As I explained his options, my patient’s initial shock turned to disbelief. I told the 84-year-old man that Medicare would pay for treatment of his urinary tract infection if he received infusion therapy at a nursing home, but it would not be covered if he opted to receive the therapy at his own home.
We calculated that the four weeks of therapy at a skilled nursing facility would cost Medicare about $15,000. The same infusion treatments administered in his home by a nurse would cost $1200. The wheelchair-bound patient knew the daily commute to a nursing home would be a tremendous burden to his family and elderly spouse, so he had little choice but to stay home and pay out-of-pocket.
Like most of my patients facing this dilemma, the man asked “Why won’t Medicare cover at-home infusion when it’s ten times less expensive than going to a nursing home?”
The answer is a little known but glaring glitch in Medicare that forces patients who need intravenous medications to have these treatments in hospitals and nursing homes rather than in the safety and convenience of their own homes. Considering that almost every private insurance program covers home-infusion therapy, this gap in Medicare is a blatant case of age discrimination for anyone age 65 and over.
Not only is the at-home option far less costly, it’s far safer than typical medical-care settings. Requiring patients to receive treatment in hospitals and nursing facilities places them at increased risks of infection, particularly deadly infections like MRSA. The Centers for Disease Control and Prevention (CDC) estimates that two million Americans get hospital-acquired infections every year, and almost 100,000 of them die as a result.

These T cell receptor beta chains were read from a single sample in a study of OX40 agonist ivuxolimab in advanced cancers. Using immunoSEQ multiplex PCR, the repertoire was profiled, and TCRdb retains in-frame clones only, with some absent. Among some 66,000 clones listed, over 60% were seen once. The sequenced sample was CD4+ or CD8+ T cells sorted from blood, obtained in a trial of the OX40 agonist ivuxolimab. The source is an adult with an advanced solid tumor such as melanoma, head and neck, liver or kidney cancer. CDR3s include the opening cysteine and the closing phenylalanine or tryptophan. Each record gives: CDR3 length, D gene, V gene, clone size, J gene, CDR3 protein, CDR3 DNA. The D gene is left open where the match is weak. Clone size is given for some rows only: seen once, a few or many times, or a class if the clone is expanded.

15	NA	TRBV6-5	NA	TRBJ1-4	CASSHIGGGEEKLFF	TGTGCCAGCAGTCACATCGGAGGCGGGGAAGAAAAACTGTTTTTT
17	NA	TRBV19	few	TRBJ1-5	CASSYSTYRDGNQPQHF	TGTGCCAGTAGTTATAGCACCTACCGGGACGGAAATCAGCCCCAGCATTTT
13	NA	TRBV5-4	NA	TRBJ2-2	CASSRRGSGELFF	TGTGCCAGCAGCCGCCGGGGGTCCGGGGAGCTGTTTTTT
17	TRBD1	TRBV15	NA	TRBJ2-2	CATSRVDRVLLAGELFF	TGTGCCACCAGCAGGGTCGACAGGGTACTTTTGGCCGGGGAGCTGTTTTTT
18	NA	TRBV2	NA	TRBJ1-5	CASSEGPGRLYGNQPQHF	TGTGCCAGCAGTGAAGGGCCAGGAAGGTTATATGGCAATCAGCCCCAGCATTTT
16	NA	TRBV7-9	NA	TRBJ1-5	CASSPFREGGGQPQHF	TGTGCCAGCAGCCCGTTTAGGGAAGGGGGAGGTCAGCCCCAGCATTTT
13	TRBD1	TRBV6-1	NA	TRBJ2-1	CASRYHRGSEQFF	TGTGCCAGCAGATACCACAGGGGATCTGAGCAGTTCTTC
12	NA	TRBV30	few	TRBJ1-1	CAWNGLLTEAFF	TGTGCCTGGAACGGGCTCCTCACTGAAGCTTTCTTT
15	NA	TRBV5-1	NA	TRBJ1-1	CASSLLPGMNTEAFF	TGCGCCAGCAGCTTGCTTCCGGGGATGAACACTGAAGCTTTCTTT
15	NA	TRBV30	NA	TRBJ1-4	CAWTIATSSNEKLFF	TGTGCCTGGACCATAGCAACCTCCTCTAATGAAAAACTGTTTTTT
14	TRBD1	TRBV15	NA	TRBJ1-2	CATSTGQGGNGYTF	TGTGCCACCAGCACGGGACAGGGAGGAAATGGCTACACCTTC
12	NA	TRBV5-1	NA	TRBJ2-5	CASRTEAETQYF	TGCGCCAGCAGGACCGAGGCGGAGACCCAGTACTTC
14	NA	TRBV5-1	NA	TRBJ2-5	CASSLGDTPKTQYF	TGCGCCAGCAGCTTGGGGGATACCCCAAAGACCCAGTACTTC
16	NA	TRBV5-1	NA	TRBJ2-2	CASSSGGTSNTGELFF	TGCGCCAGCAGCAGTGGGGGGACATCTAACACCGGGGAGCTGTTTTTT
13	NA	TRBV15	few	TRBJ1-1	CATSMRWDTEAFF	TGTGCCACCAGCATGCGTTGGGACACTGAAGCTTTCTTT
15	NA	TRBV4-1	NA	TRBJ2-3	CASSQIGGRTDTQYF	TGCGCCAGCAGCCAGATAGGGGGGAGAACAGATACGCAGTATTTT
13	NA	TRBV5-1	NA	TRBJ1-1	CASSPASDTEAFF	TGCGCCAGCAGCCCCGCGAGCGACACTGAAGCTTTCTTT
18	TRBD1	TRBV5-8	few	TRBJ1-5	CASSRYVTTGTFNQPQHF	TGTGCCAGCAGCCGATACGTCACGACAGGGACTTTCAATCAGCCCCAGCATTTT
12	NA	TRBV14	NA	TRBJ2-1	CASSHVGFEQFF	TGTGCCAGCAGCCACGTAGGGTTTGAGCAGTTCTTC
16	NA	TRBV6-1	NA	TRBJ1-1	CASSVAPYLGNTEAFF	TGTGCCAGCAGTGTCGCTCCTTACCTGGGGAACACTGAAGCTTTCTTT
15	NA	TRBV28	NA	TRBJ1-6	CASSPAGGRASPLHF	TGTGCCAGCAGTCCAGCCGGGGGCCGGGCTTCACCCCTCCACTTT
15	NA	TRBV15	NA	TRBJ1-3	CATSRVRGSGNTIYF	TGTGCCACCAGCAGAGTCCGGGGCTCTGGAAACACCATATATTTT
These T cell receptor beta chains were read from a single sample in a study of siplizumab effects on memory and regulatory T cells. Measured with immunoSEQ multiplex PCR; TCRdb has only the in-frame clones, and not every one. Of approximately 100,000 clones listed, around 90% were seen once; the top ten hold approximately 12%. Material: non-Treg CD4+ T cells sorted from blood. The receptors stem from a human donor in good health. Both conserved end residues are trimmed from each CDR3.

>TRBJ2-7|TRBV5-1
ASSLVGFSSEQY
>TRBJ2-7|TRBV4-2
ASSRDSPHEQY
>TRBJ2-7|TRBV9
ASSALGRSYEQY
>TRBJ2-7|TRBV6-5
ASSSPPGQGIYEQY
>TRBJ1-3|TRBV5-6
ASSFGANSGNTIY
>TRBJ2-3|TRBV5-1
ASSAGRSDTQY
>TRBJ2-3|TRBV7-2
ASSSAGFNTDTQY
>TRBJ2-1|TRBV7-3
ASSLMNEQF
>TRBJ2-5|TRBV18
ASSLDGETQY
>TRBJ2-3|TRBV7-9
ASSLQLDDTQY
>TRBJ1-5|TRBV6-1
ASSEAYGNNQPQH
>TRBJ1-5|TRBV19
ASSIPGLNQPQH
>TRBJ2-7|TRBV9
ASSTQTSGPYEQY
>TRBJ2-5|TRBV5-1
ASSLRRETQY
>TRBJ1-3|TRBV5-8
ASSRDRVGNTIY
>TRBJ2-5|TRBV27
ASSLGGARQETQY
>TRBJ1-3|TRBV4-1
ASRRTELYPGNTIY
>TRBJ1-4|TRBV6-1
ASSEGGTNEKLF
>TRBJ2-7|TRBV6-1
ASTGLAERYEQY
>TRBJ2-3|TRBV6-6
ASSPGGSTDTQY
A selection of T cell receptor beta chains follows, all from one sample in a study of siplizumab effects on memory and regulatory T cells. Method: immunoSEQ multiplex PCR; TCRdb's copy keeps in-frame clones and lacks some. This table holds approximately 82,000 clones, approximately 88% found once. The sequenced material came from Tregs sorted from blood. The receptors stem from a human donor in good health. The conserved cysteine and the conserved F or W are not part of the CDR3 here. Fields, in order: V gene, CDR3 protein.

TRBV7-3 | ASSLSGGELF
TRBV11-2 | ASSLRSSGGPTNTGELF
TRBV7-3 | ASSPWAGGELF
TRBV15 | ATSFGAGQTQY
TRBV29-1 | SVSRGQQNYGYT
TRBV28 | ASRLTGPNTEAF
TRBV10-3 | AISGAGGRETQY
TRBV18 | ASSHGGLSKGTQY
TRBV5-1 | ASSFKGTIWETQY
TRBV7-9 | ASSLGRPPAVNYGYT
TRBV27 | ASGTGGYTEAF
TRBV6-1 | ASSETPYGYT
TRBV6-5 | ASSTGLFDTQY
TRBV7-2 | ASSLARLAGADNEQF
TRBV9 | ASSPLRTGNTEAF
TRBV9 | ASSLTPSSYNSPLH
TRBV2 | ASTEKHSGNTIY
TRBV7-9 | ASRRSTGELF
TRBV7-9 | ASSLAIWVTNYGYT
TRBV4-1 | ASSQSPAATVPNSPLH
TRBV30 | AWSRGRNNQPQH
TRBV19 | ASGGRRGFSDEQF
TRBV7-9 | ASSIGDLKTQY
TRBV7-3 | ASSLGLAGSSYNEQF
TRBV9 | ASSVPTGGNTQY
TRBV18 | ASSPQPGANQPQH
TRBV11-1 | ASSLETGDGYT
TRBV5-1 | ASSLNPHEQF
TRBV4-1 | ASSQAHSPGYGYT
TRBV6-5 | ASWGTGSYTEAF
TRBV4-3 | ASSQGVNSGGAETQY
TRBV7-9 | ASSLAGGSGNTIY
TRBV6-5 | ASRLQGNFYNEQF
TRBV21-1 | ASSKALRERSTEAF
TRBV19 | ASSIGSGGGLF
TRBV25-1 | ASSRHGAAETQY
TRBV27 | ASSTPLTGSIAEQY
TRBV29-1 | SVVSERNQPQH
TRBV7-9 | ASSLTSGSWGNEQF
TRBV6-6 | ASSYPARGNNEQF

Trying to understand why Medicare requires people to have infusion-therapy treatments in costlier and less-safe environments makes me as baffled as my patients. Medicare’s Part D program covers only the drugs administered intravenously, but not the supplies, equipment and pharmacy-related services that account for more than half the cost of home-infusion therapy. Most of my Medicare patients cannot afford to pay for the therapy out-of-pocket, so they are forced to undergo extended stays in hospitals, nursing homes and daily visits to outpatient clinics.
I have spoken several times with U.S. Sen. Pat Toomey’s (R-Pa.) office and other legislators about closing this gap in Medicare coverage. I’m advocating for the reintroduction and passage of the Medicare Home Infusion Therapy Coverage Act. The bill was supported by such prestigious groups as AARP, American Diabetes Association and American Association of People with Disabilities.
Medicare’s short-sighted policy conflicts my duty as a physician to “do no harm.” Ironically, Medicare is jeopardizing the wellbeing of the very people the program was established to protect. Until Congress and the Medicare program corrects this wrongheaded policy, my elderly and frail patients will continue to be placed in harm’s way.
Emma Singh is medical director, home infusion services, Healthcare Evolution.